How to make the most of your LinkedIn profile - and attract recruiters

Headhunters, executive search consultants and recruiters use LinkedIn actively. To make the most of the service, one can set up the profile, be active on LinkedIn and network effectively. Let’s get started with the basics, your profile.

Picture

Make sure you have a positive and professional photo where you can easily be identified from. It’s important to raise positive connotations of yourself with your image.

Generally, it’s not recommended to wear sunglasses or a hat that might prevent your eyes from showing - recruiter wants to see your face! Keep it professional - you don’t want to distract a recruiter. 

Keep in mind that LinkedIn profile image screen is small, especially in a mobile environment. That’s why a close-up or medium close-up shots with a clear and clean background are preferred instead of a full shot in a crowded place.

Headline

Headline is a text field that shows right below your name on your LinkedIn profile. It is what you get remembered for, so give it a quick thought. Headline doesn’t need to include your current title but make sure that all of your titles are listed in the Experience section.

If you are a job seeker, tell it to the world. Don’t forget your industry. “Looking for a job in digital marketing and UX with a service design twist” is much more informative than just “Looking for new opportunities”.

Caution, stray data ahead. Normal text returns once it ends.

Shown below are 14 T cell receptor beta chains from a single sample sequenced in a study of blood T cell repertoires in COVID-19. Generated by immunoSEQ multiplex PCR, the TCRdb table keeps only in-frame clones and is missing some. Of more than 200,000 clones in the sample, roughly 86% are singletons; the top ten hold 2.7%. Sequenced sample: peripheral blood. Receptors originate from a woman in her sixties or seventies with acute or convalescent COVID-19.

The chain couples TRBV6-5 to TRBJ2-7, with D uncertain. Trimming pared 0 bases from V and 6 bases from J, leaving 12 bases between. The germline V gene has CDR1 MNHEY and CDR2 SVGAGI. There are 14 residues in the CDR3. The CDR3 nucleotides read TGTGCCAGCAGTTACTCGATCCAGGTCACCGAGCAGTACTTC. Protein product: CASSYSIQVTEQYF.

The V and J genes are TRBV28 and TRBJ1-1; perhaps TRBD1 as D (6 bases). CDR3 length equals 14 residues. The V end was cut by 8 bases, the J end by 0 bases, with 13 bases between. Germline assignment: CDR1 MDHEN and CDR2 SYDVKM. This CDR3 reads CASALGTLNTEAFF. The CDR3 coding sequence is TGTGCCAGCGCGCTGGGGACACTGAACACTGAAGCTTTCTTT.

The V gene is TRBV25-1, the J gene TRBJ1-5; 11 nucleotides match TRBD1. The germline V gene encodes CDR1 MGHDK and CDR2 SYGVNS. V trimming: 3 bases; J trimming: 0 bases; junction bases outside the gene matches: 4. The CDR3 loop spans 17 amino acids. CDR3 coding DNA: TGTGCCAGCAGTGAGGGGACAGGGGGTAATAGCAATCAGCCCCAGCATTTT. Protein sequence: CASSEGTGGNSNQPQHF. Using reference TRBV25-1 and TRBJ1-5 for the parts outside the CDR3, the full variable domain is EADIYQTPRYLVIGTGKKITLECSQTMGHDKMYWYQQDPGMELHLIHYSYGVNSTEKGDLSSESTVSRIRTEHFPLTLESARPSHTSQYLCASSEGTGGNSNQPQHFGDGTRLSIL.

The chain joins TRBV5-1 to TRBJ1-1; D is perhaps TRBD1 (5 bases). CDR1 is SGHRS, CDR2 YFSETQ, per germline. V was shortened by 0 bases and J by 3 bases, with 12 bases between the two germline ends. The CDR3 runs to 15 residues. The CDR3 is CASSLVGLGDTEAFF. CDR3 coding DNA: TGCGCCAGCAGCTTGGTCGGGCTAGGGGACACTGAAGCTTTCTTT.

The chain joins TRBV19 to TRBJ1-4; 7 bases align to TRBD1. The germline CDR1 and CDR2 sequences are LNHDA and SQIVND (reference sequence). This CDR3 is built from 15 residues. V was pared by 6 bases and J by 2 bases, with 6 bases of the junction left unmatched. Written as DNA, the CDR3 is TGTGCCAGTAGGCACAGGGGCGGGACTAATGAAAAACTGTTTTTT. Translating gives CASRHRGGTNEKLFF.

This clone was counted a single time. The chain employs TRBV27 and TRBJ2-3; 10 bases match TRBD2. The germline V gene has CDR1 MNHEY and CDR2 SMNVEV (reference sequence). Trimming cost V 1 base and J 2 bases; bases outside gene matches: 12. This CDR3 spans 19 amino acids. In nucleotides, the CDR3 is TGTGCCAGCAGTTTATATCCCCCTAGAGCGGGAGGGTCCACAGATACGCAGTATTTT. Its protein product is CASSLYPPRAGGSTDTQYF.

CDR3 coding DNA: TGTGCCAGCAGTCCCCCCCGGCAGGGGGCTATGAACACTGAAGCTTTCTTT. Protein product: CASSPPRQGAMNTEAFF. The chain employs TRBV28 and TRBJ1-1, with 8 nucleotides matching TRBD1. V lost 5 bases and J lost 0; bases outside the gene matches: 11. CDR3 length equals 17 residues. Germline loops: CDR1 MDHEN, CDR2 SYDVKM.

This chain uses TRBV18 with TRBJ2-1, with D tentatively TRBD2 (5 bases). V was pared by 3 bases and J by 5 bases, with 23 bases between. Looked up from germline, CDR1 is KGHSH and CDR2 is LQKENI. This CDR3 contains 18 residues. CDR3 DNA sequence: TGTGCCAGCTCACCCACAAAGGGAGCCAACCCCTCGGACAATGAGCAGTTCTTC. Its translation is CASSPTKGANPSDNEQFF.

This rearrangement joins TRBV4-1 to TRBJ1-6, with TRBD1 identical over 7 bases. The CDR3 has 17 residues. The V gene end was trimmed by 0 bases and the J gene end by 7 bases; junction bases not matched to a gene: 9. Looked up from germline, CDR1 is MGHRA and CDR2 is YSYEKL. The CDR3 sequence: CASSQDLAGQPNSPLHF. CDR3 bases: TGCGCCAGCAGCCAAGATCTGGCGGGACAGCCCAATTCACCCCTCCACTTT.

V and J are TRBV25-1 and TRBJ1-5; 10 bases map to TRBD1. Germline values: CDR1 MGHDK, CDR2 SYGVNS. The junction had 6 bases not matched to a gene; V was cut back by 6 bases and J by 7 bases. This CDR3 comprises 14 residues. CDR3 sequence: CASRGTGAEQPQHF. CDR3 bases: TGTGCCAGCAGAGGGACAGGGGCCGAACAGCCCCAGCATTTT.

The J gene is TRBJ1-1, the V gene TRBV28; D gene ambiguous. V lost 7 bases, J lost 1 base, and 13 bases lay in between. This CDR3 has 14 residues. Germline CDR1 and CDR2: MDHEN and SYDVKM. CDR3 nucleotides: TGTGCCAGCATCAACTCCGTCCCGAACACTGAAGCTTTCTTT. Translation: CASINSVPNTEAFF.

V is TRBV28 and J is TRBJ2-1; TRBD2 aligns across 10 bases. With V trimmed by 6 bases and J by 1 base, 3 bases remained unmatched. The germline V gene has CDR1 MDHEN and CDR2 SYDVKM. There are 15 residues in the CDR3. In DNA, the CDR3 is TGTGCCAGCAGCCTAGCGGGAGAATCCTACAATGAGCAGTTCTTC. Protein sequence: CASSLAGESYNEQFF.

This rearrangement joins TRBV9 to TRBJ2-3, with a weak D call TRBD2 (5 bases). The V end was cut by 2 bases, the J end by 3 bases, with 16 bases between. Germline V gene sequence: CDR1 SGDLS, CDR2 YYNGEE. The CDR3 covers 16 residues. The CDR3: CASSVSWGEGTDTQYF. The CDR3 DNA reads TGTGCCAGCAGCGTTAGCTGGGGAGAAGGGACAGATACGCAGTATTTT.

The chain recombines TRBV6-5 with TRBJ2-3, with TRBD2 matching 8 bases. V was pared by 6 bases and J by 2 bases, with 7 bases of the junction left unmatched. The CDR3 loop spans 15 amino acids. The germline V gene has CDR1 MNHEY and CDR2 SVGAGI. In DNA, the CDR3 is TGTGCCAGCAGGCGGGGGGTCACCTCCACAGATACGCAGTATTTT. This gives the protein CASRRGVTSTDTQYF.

In your profile, you can also click to show recruiters that you’re open to work.

About section

In the About section, you can tell more about you, your career and your special skills. Make sure that your summary is both informative and concise, and taps on a large enough number of keywords. 

There’s nothing wrong with being more descriptive but do maintain a sense of purpose in the introduction. 

You can consider adding your personal email address and phone number in this section if you work e.g. in more sales-oriented role or would like to have calls from headhunters.

Featured

Have you been showcased in a magazine, company report or your thesis been published? Why hide it! You can also attach a link to your latest CV, portfolio or video here.

Experience

Make sure you list all your jobs, titles and projects, and tell what your main responsibilities were. If you have had several fixed term positions, recruiters might want to know a reason for them. If you have worked for a long time, then you might consider combining the early stage of your career especially if the industry has changed.

Education

Great opportunity to expand on the degrees you’ve taken. Pay particular attention to opening up the thesis work and concrete projects you’ve worked on.

Voluntary work

If you’re taking up responsibility at a board or doing voluntary work, such as fundraising, it’s absolutely a great idea to share it with others. 

Some mix voluntary work with work experience but I’d keep them separate just to make sure your work experience doesn’t get muddled up.

Licenses and certifications

The importance of these vary extensively based on the role and career-stage. When starting your career, licenses and certifications tend to have more significance but they can also be helpful while changing career direction.

Recommendations

You can ask for a recommendation from your former colleague, boss or business partner. In return, it’s a good idea to answer their possible requests later in the future, too.

Skills and endorsements

Tell openly about your skills. From time to time, you can also ask for your colleagues and managers to add a review of yourself.

Accomplishments

A useful opportunity to showcase a number of features from your career.

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